Shortlisted for the Orange Prize for Fiction 2006 and winner of the 2006 Prix du Meilleur Livre Etranger, The History of Love by bestselling author Nicole Krauss explores the lasting power of the written word and the lasting power of love. 'When I was born my mother named me after every girl in a book my father gave her called The History of Love...' Fourteen-year-old Alma Singer is trying to find a cure for her mother's loneliness.
Believing she might discover it in an old book her mother is lovingly translating, she sets out in search of its author. Across New York an old man called Leo Gursky is trying to survive a little bit longer.
He spends his days dreaming of the love lost that sixty years ago in Poland inspired him to write a book. And although he doesn't know it yet, that book also survived: crossing oceans and generations, and changing lives...'Wonderfully affecting...brilliant, touching and remarkably poised' Sunday Telegraph 'A tender tribute to human valiance.
Who could be unmoved by a cast of characters whose daily battles are etched on out mind in such diamond-cut prose?' Independent on Sunday 'Devastating...one of the most passionate vindications of the written word in recent fiction. It takes one's breath away' Spectator Nicole Krauss is an American bestselling author who has received international critical acclaim for her first three novels: Great House (shortlisted for the Orange Prize for Fiction 2011), The History of Love and Man Walks into a Room (shortlisted for the LA Times Book Award), all of which are available in Penguin paperback.
- Format: Paperback
- Pages: 272 pages
- Publisher: Penguin Books Ltd
- Publication Date: 06/01/2006
- Category: Modern & contemporary fiction (post c 1945)
- ISBN: 9780141019970
- Paperback from £7.65
- EPUB from £4.99
Showing 1 - 5 of 10 reviews.
Previous | Next
Review by coolcat
It's definitely a page turner. I found myself pausing at almost every page and drink in the poetic flow of words that spoke so loudly to me. It was amazing - I found that I could sink into the shoes of Leo Gursky (one of the main characters who is an old man) so easily. Nicole Krauss has a way with words. I ended the book with a lot of questions that was answered by flipping to the previous pages and making theconnections of the seemingly random sequence of events that was recorded. The plot is intricately and masterfully woven. It's rare to stumble upon such literary brilliance. And when you do, you just can't keep quiet about it.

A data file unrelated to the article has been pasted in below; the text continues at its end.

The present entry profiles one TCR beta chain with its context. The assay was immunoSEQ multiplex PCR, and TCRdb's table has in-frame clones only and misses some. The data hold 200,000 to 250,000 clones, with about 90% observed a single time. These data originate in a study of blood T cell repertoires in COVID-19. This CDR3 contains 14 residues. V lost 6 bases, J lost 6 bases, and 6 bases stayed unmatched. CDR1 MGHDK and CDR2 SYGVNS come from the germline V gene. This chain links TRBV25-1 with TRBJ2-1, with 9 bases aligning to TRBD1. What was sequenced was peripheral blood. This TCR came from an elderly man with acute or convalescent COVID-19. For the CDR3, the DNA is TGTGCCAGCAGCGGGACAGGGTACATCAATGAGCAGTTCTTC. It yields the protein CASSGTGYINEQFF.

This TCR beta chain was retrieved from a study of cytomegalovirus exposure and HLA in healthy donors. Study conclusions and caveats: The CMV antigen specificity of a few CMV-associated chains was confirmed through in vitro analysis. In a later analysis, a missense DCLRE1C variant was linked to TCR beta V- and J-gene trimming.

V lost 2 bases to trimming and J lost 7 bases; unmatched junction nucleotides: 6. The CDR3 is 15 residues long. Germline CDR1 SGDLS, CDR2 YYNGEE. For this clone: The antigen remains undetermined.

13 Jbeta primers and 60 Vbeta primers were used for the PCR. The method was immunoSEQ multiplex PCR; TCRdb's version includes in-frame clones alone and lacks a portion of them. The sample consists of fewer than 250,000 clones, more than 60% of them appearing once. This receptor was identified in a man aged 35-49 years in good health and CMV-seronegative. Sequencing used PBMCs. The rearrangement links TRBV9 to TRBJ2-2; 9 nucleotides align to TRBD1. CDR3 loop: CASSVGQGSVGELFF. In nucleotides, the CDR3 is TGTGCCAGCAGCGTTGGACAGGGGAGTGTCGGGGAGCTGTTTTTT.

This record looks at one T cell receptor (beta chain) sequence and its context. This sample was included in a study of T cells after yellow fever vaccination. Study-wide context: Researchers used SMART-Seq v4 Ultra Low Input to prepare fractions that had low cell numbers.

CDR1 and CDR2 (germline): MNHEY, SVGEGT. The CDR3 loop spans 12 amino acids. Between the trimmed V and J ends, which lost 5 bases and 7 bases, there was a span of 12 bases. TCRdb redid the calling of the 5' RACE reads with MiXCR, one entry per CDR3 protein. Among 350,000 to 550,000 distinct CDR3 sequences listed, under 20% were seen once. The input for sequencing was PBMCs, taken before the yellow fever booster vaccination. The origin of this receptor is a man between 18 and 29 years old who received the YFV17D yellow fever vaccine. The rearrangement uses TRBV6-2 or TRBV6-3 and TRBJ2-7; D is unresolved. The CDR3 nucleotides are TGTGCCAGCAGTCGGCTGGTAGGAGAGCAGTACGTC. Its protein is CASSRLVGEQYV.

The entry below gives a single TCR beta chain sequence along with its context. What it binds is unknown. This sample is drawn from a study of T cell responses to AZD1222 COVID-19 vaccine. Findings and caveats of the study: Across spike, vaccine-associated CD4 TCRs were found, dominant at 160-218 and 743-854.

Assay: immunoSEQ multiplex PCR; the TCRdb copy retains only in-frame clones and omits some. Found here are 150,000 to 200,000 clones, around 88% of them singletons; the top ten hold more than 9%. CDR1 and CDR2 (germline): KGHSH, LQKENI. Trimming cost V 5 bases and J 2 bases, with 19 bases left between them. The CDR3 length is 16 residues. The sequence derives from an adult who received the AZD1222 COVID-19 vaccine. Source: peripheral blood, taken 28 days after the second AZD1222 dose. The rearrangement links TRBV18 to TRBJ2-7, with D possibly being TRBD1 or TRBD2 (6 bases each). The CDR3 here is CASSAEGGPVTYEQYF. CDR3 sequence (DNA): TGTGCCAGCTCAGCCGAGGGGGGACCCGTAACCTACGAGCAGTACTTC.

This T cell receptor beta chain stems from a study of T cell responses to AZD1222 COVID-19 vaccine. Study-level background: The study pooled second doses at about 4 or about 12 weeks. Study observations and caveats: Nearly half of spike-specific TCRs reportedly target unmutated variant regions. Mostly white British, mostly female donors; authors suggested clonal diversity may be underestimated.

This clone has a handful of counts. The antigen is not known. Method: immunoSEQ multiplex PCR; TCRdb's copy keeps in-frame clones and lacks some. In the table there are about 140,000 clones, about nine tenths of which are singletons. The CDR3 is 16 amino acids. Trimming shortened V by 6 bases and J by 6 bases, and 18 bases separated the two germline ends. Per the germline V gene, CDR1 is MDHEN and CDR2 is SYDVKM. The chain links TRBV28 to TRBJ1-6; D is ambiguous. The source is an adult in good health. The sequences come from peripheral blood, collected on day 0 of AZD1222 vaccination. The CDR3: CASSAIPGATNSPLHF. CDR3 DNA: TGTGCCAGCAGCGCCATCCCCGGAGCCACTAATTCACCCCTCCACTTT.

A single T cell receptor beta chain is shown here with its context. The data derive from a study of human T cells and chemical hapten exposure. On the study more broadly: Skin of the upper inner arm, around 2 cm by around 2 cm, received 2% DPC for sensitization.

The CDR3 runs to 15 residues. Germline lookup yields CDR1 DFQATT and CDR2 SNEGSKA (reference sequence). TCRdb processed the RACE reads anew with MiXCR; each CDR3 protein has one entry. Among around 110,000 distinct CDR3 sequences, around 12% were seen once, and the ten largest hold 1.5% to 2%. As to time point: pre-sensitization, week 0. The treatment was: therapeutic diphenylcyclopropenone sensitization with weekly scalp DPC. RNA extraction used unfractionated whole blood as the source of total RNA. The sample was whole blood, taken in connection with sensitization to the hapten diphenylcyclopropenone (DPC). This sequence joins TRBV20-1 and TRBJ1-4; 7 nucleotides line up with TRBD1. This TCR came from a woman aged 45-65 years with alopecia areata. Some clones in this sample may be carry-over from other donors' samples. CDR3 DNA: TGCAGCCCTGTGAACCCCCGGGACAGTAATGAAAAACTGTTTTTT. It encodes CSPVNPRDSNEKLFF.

Review by boo262
As soon as I finished reading this book, I turned back to the first page and started again... not many books have had that affect on me!
Review by FelicityWindmill
I loved this book, the characters are engaging, the plot is fairly complicated but you end up caring so much about each of the fabulously conceived characters that you just follow it along. The ending left me feeling sad and amazed and in complete wonder at the skill of this author to have created something so beautiful.
Review by heidialice
"The History of Love" is the story of a lonely girl, and a lonely old man, who is an author and holocaust survivor. As the story of the novel "A History of Love" unfolds, their paths cross.Achingly beautiful, just convoluted enough to keep its secrets until the climax, and keeping firm to that heart-wrenching line of hilarious and sad that the best holocaust authors walk, this is a novel to be reckoned with.
Review by riverwillow
I loved the beginning of this book and how Leo tries 'to make a point of being seen' because 'All I want is not to die on a day when I went unseen.' which is a beautiful observation. Sadly, for me, the rest of the book did not quite follow on from this as I found the characters, especially Alma and her family, quite hard to warm to which may be due to Alma's narrative being broken down into points. I also found that at the end the story didn't quite hold together for me - this is something that is always important to me when reading a book and there are inconsistencies here that sadly just don't feel true. Nevertheless this was an interesting read.
Previous | Next